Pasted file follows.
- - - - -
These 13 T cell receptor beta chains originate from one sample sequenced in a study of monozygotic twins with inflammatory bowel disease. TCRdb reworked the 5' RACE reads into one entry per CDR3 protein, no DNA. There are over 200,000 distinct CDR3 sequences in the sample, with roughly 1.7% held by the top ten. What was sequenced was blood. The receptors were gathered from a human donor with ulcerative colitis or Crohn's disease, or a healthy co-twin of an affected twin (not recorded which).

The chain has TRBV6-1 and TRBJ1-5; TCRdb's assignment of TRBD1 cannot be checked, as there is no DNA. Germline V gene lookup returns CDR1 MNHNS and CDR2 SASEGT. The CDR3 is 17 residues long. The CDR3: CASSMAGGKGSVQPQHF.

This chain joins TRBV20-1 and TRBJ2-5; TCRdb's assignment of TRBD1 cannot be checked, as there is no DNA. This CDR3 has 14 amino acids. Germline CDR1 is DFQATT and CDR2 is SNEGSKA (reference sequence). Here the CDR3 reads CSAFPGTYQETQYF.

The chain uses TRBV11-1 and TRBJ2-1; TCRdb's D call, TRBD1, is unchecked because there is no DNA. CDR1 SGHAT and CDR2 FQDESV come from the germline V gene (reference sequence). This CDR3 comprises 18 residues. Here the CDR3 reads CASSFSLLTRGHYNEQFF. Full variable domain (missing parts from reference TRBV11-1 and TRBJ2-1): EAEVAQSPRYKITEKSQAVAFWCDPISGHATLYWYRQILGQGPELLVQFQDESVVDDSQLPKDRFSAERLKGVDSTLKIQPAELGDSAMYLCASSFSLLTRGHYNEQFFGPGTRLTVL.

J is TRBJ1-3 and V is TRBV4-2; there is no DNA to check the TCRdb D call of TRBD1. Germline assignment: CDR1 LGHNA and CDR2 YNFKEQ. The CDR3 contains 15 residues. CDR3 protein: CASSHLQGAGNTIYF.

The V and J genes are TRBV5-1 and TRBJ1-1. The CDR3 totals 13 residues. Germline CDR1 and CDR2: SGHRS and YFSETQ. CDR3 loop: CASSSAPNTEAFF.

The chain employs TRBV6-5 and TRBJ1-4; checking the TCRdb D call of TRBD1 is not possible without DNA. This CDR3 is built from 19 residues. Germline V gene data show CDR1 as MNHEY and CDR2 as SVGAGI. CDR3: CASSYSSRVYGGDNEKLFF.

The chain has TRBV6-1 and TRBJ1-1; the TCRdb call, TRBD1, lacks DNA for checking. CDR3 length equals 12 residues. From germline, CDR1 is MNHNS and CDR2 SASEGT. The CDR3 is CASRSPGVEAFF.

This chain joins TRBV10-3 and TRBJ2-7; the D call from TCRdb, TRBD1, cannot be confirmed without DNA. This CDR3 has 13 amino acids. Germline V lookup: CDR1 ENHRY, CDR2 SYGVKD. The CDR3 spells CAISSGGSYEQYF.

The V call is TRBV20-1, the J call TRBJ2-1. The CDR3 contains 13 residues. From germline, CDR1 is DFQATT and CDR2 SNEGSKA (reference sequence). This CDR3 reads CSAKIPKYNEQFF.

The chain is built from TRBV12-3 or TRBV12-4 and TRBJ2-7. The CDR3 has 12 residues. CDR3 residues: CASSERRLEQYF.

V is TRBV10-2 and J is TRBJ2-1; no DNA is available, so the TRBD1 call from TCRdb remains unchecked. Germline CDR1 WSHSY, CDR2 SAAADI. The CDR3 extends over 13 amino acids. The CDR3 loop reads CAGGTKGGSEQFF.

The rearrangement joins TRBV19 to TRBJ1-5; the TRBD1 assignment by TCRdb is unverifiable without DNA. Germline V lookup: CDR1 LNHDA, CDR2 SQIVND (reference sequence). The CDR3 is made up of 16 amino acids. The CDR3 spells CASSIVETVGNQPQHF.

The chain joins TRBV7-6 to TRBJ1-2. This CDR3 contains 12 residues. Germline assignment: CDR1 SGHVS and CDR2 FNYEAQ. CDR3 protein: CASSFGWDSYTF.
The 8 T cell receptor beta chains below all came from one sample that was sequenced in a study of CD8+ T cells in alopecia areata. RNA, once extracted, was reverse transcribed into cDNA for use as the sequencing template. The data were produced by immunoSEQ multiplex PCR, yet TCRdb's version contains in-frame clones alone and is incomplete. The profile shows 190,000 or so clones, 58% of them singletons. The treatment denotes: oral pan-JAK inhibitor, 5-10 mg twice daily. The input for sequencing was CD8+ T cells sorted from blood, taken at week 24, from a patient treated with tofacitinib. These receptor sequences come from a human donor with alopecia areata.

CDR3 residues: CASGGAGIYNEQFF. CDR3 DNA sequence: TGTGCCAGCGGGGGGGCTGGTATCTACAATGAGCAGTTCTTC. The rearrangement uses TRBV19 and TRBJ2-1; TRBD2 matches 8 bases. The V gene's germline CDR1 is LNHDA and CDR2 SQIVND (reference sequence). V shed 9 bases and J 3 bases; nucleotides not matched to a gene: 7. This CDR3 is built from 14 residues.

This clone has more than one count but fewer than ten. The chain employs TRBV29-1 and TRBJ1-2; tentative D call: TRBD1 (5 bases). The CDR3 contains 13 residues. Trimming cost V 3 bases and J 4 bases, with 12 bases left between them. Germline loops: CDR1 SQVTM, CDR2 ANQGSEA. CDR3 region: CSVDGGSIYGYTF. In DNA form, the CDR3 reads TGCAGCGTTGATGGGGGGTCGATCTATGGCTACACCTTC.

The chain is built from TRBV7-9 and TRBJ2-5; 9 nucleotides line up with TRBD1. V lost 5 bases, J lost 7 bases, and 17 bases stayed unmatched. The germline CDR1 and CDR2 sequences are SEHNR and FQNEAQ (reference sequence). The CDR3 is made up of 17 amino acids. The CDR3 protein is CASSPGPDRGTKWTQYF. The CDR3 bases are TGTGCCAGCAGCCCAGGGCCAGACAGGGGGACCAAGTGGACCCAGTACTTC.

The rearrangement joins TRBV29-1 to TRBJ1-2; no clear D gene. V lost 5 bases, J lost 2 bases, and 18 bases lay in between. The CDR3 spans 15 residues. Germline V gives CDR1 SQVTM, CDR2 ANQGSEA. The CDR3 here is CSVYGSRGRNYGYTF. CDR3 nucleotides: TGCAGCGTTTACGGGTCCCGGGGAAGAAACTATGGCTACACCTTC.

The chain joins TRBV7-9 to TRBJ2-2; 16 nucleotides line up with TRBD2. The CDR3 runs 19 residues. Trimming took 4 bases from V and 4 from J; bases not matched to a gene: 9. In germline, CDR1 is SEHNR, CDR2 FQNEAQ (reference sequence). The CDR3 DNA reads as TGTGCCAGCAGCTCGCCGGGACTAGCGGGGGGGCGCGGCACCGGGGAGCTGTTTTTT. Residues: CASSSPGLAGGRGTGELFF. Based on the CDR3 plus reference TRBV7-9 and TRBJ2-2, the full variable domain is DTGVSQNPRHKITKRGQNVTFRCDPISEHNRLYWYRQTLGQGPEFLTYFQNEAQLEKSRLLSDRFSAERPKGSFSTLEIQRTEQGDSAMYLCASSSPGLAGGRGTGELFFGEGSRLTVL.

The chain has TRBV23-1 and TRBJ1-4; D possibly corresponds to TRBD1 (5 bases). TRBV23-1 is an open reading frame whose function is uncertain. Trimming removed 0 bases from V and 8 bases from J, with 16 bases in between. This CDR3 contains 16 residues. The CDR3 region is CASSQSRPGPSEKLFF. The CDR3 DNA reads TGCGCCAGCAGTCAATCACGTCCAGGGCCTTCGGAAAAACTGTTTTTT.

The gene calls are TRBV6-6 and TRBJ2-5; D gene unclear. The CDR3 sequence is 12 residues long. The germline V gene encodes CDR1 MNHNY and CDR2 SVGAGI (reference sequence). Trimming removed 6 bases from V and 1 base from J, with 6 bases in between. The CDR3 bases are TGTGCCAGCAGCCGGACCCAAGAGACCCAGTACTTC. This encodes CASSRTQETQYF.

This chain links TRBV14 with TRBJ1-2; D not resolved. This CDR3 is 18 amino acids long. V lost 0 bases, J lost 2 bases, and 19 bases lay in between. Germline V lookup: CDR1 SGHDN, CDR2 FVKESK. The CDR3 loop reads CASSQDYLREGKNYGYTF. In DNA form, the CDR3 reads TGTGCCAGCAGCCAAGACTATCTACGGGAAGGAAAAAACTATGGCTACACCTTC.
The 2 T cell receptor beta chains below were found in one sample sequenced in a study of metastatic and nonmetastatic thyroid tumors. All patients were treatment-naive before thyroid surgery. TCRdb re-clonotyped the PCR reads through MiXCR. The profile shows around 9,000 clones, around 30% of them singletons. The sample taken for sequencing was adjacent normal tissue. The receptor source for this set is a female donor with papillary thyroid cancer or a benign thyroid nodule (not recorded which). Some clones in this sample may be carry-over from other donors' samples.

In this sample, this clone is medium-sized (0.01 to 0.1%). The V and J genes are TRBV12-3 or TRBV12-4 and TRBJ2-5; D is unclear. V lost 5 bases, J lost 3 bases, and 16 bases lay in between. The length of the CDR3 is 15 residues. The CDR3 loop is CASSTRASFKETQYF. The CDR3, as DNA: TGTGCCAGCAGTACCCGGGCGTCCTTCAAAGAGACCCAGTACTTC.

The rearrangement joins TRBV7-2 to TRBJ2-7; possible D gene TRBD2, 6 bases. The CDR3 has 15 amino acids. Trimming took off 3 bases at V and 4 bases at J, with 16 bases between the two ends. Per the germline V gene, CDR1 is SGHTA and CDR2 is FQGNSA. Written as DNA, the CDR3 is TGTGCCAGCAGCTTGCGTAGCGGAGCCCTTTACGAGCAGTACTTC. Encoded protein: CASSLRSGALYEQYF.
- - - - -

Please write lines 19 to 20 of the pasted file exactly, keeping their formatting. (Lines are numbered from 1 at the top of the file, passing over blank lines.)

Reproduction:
The rearrangement joins TRBV29-1 to TRBJ1-2; no clear D gene. V lost 5 bases, J lost 2 bases, and 18 bases lay in between. The CDR3 spans 15 residues. Germline V gives CDR1 SQVTM, CDR2 ANQGSEA. The CDR3 here is CSVYGSRGRNYGYTF. CDR3 nucleotides: TGCAGCGTTTACGGGTCCCGGGGAAGAAACTATGGCTACACCTTC.

The chain joins TRBV7-9 to TRBJ2-2; 16 nucleotides line up with TRBD2. The CDR3 runs 19 residues. Trimming took 4 bases from V and 4 from J; bases not matched to a gene: 9. In germline, CDR1 is SEHNR, CDR2 FQNEAQ (reference sequence). The CDR3 DNA reads as TGTGCCAGCAGCTCGCCGGGACTAGCGGGGGGGCGCGGCACCGGGGAGCTGTTTTTT. Residues: CASSSPGLAGGRGTGELFF. Based on the CDR3 plus reference TRBV7-9 and TRBJ2-2, the full variable domain is DTGVSQNPRHKITKRGQNVTFRCDPISEHNRLYWYRQTLGQGPEFLTYFQNEAQLEKSRLLSDRFSAERPKGSFSTLEIQRTEQGDSAMYLCASSSPGLAGGRGTGELFFGEGSRLTVL.